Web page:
About: Action scenes and dialogue always feel tricky to pull off. Practise is the remedy!
The scent of burning flesh filled his Nostrils as another breath of fire engulfed the unfortunate souls nearby. He danced to the rhythm of thundering hoofs and the whistling of arrows, whilst being serenaded by screaming men and horses. His nemesis had a capacity for cruelty that was only surpassed by its tenacity. What they were engaged in was not a battle, battles had no clear winner for such was the nature of war that all involved parties lost in one way or another. This was not war. He knew there could only be one outcome, survival or complete eradication. A deafening roar, combined with the thunderclap of his massive wings, were testimony of his anger. Worst were the arrows, not because they posed any immediate danger but because he was unable to remove the ones that found their way through his hide and how they tore at his wing membranes.
They were insects, puny and insignificant individually but they swarmed around him like the tides of an ocean against its shores. He could no longer fly. Too many arrows had punctured his wings. Much like a crocodile with its jaws snapped shut around its prey he was caught in the death roll of combat, but whether he was hunter or prey he did not know. He could feel the satisfying crunch of breaking bones and snapping tendons underneath his clawed feet and heavy tail, but for each time he attacked a lance found its way through his softer underbelly scales. Slowly, but steadily life ebbed out of him as he bled. He found malicious glee and solace in knowing that those splashed by his acidic blood would writhe in agony as it melted through armour and flesh alike.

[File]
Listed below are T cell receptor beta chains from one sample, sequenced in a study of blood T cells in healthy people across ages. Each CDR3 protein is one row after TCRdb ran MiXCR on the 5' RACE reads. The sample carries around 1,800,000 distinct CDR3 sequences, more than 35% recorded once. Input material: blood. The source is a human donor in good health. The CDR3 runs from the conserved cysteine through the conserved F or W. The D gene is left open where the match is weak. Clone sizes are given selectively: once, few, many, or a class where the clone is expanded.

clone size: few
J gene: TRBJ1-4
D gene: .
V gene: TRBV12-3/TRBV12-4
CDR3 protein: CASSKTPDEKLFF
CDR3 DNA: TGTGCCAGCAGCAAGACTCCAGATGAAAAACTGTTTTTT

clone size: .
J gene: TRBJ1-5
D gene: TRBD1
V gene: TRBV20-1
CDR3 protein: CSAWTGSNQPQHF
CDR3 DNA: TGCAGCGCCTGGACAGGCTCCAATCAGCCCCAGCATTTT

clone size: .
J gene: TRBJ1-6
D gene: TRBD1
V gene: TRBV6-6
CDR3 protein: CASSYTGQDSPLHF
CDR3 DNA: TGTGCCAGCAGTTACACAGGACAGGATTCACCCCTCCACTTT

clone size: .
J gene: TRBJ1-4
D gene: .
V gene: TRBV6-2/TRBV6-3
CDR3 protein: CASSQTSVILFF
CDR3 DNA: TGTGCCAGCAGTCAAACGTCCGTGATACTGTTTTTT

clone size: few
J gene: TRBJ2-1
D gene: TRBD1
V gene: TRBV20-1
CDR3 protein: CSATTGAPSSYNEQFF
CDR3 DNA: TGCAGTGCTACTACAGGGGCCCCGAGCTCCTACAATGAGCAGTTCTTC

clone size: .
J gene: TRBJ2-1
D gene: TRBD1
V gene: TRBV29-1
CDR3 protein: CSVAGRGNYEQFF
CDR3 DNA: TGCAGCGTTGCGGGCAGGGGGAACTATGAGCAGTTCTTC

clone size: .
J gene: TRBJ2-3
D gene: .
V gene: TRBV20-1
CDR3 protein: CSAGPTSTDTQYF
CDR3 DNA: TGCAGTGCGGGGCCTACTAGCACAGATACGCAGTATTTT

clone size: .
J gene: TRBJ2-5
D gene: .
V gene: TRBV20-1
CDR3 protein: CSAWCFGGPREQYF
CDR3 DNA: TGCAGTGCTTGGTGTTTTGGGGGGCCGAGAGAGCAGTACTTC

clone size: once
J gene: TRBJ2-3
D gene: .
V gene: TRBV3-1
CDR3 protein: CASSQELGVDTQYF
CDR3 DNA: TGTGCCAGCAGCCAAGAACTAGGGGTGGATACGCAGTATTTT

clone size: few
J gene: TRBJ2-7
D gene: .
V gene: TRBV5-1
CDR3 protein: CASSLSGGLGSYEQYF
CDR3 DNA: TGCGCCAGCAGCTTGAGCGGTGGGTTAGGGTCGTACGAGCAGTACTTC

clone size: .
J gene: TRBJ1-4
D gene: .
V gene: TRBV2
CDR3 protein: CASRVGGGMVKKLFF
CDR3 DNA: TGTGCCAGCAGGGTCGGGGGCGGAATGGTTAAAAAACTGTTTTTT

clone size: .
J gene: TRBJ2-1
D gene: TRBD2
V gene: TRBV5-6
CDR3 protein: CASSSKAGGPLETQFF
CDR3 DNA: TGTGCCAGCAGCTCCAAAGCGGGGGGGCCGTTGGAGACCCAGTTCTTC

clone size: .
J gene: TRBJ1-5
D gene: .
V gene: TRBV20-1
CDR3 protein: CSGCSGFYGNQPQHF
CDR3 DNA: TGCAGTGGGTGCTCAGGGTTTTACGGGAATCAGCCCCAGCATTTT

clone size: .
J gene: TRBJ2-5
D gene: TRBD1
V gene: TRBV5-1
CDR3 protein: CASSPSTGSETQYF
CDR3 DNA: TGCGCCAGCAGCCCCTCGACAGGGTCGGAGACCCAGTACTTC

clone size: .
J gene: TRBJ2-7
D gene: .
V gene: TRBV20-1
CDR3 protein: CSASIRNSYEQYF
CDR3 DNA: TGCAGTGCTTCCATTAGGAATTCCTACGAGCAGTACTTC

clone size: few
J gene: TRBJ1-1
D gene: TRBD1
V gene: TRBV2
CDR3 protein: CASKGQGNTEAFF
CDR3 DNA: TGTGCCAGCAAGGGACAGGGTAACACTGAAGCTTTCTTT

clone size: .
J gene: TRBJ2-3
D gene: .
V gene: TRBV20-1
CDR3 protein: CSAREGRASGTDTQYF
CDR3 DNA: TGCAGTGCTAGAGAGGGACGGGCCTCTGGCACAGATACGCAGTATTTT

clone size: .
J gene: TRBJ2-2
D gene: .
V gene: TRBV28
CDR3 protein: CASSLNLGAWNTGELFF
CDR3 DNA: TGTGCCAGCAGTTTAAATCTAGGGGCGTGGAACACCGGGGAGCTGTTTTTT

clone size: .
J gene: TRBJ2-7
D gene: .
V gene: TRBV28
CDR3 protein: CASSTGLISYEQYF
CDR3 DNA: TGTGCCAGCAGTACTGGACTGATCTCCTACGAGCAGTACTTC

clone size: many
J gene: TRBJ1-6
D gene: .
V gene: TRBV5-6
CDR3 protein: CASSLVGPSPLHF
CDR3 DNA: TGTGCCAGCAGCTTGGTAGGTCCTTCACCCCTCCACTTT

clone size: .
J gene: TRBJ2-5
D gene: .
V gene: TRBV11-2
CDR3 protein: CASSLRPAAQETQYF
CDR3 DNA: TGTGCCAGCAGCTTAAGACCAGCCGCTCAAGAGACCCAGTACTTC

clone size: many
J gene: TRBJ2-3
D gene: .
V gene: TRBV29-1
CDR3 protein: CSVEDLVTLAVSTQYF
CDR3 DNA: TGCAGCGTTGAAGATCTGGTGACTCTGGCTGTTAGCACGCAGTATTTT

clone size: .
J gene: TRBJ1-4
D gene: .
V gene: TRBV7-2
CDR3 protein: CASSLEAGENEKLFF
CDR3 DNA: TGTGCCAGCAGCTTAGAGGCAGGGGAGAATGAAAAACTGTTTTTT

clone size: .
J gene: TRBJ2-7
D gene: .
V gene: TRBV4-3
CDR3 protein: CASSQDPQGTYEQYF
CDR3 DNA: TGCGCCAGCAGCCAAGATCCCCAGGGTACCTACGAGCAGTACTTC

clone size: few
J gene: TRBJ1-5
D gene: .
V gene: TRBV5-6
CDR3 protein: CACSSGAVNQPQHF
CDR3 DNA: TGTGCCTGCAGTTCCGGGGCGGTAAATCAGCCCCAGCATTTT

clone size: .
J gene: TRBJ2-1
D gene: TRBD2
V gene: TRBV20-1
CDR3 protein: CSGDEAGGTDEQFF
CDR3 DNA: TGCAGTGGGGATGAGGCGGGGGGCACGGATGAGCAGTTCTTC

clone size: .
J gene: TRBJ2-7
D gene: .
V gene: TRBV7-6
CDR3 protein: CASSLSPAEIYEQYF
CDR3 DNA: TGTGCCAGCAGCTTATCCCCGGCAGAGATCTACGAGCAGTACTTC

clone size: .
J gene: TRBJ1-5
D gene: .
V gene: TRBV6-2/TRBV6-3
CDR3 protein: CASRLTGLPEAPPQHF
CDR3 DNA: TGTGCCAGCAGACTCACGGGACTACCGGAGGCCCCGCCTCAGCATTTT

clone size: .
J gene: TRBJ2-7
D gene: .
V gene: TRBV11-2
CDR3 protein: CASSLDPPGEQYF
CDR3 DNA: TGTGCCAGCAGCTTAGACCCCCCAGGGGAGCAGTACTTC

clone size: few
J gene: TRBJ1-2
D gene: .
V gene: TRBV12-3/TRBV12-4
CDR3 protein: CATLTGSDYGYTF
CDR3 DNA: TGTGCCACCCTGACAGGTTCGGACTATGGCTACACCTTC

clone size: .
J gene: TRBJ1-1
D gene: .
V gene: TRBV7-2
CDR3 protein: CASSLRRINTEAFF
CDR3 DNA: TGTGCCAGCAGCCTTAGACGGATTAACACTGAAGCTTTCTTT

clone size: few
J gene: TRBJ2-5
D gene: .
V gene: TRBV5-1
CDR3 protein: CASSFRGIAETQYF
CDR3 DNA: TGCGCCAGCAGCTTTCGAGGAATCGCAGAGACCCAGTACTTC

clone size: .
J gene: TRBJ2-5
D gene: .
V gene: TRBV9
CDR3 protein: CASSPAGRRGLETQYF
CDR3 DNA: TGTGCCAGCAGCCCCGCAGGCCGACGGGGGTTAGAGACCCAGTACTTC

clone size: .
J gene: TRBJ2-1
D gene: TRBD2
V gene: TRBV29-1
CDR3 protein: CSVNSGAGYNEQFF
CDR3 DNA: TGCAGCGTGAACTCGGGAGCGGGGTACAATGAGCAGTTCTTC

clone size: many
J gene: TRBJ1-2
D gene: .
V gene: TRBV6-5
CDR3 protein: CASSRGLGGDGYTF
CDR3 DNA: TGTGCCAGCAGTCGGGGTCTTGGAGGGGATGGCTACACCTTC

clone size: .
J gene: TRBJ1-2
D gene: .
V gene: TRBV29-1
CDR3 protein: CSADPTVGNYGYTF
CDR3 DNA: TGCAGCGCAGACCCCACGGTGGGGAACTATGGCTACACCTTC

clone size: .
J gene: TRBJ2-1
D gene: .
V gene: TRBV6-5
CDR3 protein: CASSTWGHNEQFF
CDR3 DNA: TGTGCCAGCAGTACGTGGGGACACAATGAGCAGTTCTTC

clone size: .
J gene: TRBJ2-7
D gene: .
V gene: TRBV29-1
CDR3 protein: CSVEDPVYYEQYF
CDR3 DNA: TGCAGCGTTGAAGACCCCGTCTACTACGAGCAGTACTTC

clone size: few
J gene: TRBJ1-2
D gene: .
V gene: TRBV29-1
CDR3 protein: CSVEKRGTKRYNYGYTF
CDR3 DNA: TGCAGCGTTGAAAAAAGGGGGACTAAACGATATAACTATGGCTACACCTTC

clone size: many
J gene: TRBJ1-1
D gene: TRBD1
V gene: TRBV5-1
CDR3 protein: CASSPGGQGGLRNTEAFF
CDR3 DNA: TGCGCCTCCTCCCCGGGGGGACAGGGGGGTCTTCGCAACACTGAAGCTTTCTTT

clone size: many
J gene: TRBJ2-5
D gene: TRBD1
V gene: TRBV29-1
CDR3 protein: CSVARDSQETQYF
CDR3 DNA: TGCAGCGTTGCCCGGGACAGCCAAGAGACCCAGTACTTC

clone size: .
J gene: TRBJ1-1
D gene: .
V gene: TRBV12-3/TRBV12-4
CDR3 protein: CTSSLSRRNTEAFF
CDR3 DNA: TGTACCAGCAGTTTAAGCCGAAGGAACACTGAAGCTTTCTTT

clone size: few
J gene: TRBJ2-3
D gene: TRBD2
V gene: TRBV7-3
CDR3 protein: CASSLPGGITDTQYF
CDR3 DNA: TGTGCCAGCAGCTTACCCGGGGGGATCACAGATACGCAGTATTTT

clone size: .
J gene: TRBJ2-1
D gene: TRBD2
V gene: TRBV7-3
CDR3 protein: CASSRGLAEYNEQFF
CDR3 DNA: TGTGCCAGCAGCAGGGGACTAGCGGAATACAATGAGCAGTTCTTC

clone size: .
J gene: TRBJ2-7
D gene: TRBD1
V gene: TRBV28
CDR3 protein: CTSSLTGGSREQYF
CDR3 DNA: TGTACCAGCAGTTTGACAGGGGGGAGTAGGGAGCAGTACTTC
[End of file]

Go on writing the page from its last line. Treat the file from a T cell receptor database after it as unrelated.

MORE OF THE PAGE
For all of his might, as with the ocean, there was nothing he could do to stem the tide. Outraged at the very possibility of his situation he breathed deeply and exhaled the last of his expunging flames. He was a Dragon, the very pinnacle of life, the apex predator, the most ancient of creatures, and yet these maggots had the audacity to attack him! The indignity of it was almost as unbearable as the lance protruding from his stomach, or the one lodged in his hamstring, or the arrow stuck in his left eye. Summoning his reserves he lashed out one final time before succumbing to the strain of his wounds and collapsing. Exhausted, his lungs greedily drew breath. The swarm retreated, gauging, waiting. He grew still, and as a couple of men approached on horses, lances pointed at him, he was powerless to do anything but glare at them.
One of them, a man who had been wearing a helmet with red plumage, opened his visor and met his stare. He saw then the true nature of humanity. There was no rage, no anger, not even hatred, in those cold eyes. The human stared at him with eyes ruled by apathy.
“It seems to be immobilised,” the human said to his fellows. “We can let it bleed to death now. Ready the archers just in case, if it as much as twitches let loose a volley.”
The man turned his horse around and spurred his horse into motion. It was at this point the will to live left the dragon, the soul-crushing reality of defeat had killed his pride. Now, he simply lay there waiting to die. Broken, he drew his last breaths and cursed the existence of a world (c)ruled by mankind.